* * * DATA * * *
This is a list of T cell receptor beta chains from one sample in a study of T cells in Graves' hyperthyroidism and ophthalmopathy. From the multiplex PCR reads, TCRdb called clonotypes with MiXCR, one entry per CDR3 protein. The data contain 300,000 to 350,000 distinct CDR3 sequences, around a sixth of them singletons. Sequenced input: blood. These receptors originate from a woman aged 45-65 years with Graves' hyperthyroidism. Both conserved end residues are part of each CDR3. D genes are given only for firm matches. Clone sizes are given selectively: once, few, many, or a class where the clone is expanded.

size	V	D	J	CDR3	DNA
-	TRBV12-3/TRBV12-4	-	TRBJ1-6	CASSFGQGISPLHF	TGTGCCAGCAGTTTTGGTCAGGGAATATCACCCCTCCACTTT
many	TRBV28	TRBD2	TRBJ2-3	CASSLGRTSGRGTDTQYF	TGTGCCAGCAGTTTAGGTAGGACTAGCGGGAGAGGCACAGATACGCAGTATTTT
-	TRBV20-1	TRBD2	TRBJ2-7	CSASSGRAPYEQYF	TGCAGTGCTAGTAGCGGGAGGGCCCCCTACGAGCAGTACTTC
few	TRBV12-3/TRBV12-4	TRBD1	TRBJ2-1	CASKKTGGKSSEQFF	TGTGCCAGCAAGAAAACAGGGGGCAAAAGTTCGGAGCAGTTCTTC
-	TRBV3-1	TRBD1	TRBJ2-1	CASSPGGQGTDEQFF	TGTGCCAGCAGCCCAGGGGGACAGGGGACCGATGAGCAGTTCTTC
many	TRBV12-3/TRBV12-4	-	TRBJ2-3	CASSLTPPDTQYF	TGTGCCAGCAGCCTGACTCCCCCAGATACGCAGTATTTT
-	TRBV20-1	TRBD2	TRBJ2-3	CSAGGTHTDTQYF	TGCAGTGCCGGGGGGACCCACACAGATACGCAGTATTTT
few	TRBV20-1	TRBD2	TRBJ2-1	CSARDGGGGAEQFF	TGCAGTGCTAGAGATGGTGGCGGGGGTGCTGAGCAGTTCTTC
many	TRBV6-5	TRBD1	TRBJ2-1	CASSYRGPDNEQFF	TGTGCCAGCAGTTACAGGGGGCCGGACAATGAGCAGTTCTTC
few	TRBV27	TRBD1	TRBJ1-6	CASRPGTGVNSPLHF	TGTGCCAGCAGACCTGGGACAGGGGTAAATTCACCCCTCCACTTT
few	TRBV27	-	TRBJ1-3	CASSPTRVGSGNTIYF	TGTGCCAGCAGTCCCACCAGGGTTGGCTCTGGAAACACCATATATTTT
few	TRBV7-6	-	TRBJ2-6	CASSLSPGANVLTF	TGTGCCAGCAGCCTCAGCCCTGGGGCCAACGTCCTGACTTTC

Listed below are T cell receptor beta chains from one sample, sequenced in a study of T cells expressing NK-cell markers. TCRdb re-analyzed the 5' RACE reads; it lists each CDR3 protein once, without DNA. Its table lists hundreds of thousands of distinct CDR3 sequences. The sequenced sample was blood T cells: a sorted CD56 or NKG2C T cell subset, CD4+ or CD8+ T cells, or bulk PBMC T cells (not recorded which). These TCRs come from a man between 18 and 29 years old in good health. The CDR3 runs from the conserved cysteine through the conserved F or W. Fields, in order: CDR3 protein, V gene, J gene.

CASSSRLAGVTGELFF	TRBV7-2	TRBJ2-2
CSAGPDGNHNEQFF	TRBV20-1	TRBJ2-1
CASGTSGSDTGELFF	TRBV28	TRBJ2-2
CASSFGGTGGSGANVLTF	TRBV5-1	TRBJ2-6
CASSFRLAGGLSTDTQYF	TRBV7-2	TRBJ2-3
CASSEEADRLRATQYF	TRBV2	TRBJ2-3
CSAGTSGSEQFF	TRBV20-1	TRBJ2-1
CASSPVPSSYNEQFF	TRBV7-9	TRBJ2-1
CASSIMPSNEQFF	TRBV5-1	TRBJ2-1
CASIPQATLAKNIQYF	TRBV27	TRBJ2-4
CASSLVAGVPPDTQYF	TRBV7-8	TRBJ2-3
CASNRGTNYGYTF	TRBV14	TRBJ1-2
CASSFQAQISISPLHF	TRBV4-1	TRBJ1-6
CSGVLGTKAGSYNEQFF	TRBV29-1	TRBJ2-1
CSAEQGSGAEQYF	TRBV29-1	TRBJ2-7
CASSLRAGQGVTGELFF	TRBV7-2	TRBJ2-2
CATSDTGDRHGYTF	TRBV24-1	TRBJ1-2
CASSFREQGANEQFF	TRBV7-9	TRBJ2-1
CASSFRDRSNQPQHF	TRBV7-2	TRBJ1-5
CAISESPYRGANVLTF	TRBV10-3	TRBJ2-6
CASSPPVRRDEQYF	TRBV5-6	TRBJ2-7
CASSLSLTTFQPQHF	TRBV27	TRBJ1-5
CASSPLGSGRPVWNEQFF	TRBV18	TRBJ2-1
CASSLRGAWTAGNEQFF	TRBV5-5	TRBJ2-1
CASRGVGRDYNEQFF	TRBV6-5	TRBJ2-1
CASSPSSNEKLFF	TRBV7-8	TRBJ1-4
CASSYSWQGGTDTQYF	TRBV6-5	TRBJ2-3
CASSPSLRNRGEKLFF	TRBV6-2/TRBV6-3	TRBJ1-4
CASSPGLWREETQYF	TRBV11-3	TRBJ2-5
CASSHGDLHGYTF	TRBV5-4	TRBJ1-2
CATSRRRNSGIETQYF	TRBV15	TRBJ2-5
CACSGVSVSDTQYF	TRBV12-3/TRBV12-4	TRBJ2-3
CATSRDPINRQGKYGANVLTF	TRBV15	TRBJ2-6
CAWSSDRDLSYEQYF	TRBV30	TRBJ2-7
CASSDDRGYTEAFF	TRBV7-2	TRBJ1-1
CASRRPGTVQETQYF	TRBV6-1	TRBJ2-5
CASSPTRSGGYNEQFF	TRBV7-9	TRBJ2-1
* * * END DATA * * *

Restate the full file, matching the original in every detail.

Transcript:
This is a list of T cell receptor beta chains from one sample in a study of T cells in Graves' hyperthyroidism and ophthalmopathy. From the multiplex PCR reads, TCRdb called clonotypes with MiXCR, one entry per CDR3 protein. The data contain 300,000 to 350,000 distinct CDR3 sequences, around a sixth of them singletons. Sequenced input: blood. These receptors originate from a woman aged 45-65 years with Graves' hyperthyroidism. Both conserved end residues are part of each CDR3. D genes are given only for firm matches. Clone sizes are given selectively: once, few, many, or a class where the clone is expanded.

size	V	D	J	CDR3	DNA
-	TRBV12-3/TRBV12-4	-	TRBJ1-6	CASSFGQGISPLHF	TGTGCCAGCAGTTTTGGTCAGGGAATATCACCCCTCCACTTT
many	TRBV28	TRBD2	TRBJ2-3	CASSLGRTSGRGTDTQYF	TGTGCCAGCAGTTTAGGTAGGACTAGCGGGAGAGGCACAGATACGCAGTATTTT
-	TRBV20-1	TRBD2	TRBJ2-7	CSASSGRAPYEQYF	TGCAGTGCTAGTAGCGGGAGGGCCCCCTACGAGCAGTACTTC
few	TRBV12-3/TRBV12-4	TRBD1	TRBJ2-1	CASKKTGGKSSEQFF	TGTGCCAGCAAGAAAACAGGGGGCAAAAGTTCGGAGCAGTTCTTC
-	TRBV3-1	TRBD1	TRBJ2-1	CASSPGGQGTDEQFF	TGTGCCAGCAGCCCAGGGGGACAGGGGACCGATGAGCAGTTCTTC
many	TRBV12-3/TRBV12-4	-	TRBJ2-3	CASSLTPPDTQYF	TGTGCCAGCAGCCTGACTCCCCCAGATACGCAGTATTTT
-	TRBV20-1	TRBD2	TRBJ2-3	CSAGGTHTDTQYF	TGCAGTGCCGGGGGGACCCACACAGATACGCAGTATTTT
few	TRBV20-1	TRBD2	TRBJ2-1	CSARDGGGGAEQFF	TGCAGTGCTAGAGATGGTGGCGGGGGTGCTGAGCAGTTCTTC
many	TRBV6-5	TRBD1	TRBJ2-1	CASSYRGPDNEQFF	TGTGCCAGCAGTTACAGGGGGCCGGACAATGAGCAGTTCTTC
few	TRBV27	TRBD1	TRBJ1-6	CASRPGTGVNSPLHF	TGTGCCAGCAGACCTGGGACAGGGGTAAATTCACCCCTCCACTTT
few	TRBV27	-	TRBJ1-3	CASSPTRVGSGNTIYF	TGTGCCAGCAGTCCCACCAGGGTTGGCTCTGGAAACACCATATATTTT
few	TRBV7-6	-	TRBJ2-6	CASSLSPGANVLTF	TGTGCCAGCAGCCTCAGCCCTGGGGCCAACGTCCTGACTTTC

Listed below are T cell receptor beta chains from one sample, sequenced in a study of T cells expressing NK-cell markers. TCRdb re-analyzed the 5' RACE reads; it lists each CDR3 protein once, without DNA. Its table lists hundreds of thousands of distinct CDR3 sequences. The sequenced sample was blood T cells: a sorted CD56 or NKG2C T cell subset, CD4+ or CD8+ T cells, or bulk PBMC T cells (not recorded which). These TCRs come from a man between 18 and 29 years old in good health. The CDR3 runs from the conserved cysteine through the conserved F or W. Fields, in order: CDR3 protein, V gene, J gene.

CASSSRLAGVTGELFF	TRBV7-2	TRBJ2-2
CSAGPDGNHNEQFF	TRBV20-1	TRBJ2-1
CASGTSGSDTGELFF	TRBV28	TRBJ2-2
CASSFGGTGGSGANVLTF	TRBV5-1	TRBJ2-6
CASSFRLAGGLSTDTQYF	TRBV7-2	TRBJ2-3
CASSEEADRLRATQYF	TRBV2	TRBJ2-3
CSAGTSGSEQFF	TRBV20-1	TRBJ2-1
CASSPVPSSYNEQFF	TRBV7-9	TRBJ2-1
CASSIMPSNEQFF	TRBV5-1	TRBJ2-1
CASIPQATLAKNIQYF	TRBV27	TRBJ2-4
CASSLVAGVPPDTQYF	TRBV7-8	TRBJ2-3
CASNRGTNYGYTF	TRBV14	TRBJ1-2
CASSFQAQISISPLHF	TRBV4-1	TRBJ1-6
CSGVLGTKAGSYNEQFF	TRBV29-1	TRBJ2-1
CSAEQGSGAEQYF	TRBV29-1	TRBJ2-7
CASSLRAGQGVTGELFF	TRBV7-2	TRBJ2-2
CATSDTGDRHGYTF	TRBV24-1	TRBJ1-2
CASSFREQGANEQFF	TRBV7-9	TRBJ2-1
CASSFRDRSNQPQHF	TRBV7-2	TRBJ1-5
CAISESPYRGANVLTF	TRBV10-3	TRBJ2-6
CASSPPVRRDEQYF	TRBV5-6	TRBJ2-7
CASSLSLTTFQPQHF	TRBV27	TRBJ1-5
CASSPLGSGRPVWNEQFF	TRBV18	TRBJ2-1
CASSLRGAWTAGNEQFF	TRBV5-5	TRBJ2-1
CASRGVGRDYNEQFF	TRBV6-5	TRBJ2-1
CASSPSSNEKLFF	TRBV7-8	TRBJ1-4
CASSYSWQGGTDTQYF	TRBV6-5	TRBJ2-3
CASSPSLRNRGEKLFF	TRBV6-2/TRBV6-3	TRBJ1-4
CASSPGLWREETQYF	TRBV11-3	TRBJ2-5
CASSHGDLHGYTF	TRBV5-4	TRBJ1-2
CATSRRRNSGIETQYF	TRBV15	TRBJ2-5
CACSGVSVSDTQYF	TRBV12-3/TRBV12-4	TRBJ2-3
CATSRDPINRQGKYGANVLTF	TRBV15	TRBJ2-6
CAWSSDRDLSYEQYF	TRBV30	TRBJ2-7
CASSDDRGYTEAFF	TRBV7-2	TRBJ1-1
CASRRPGTVQETQYF	TRBV6-1	TRBJ2-5
CASSPTRSGGYNEQFF	TRBV7-9	TRBJ2-1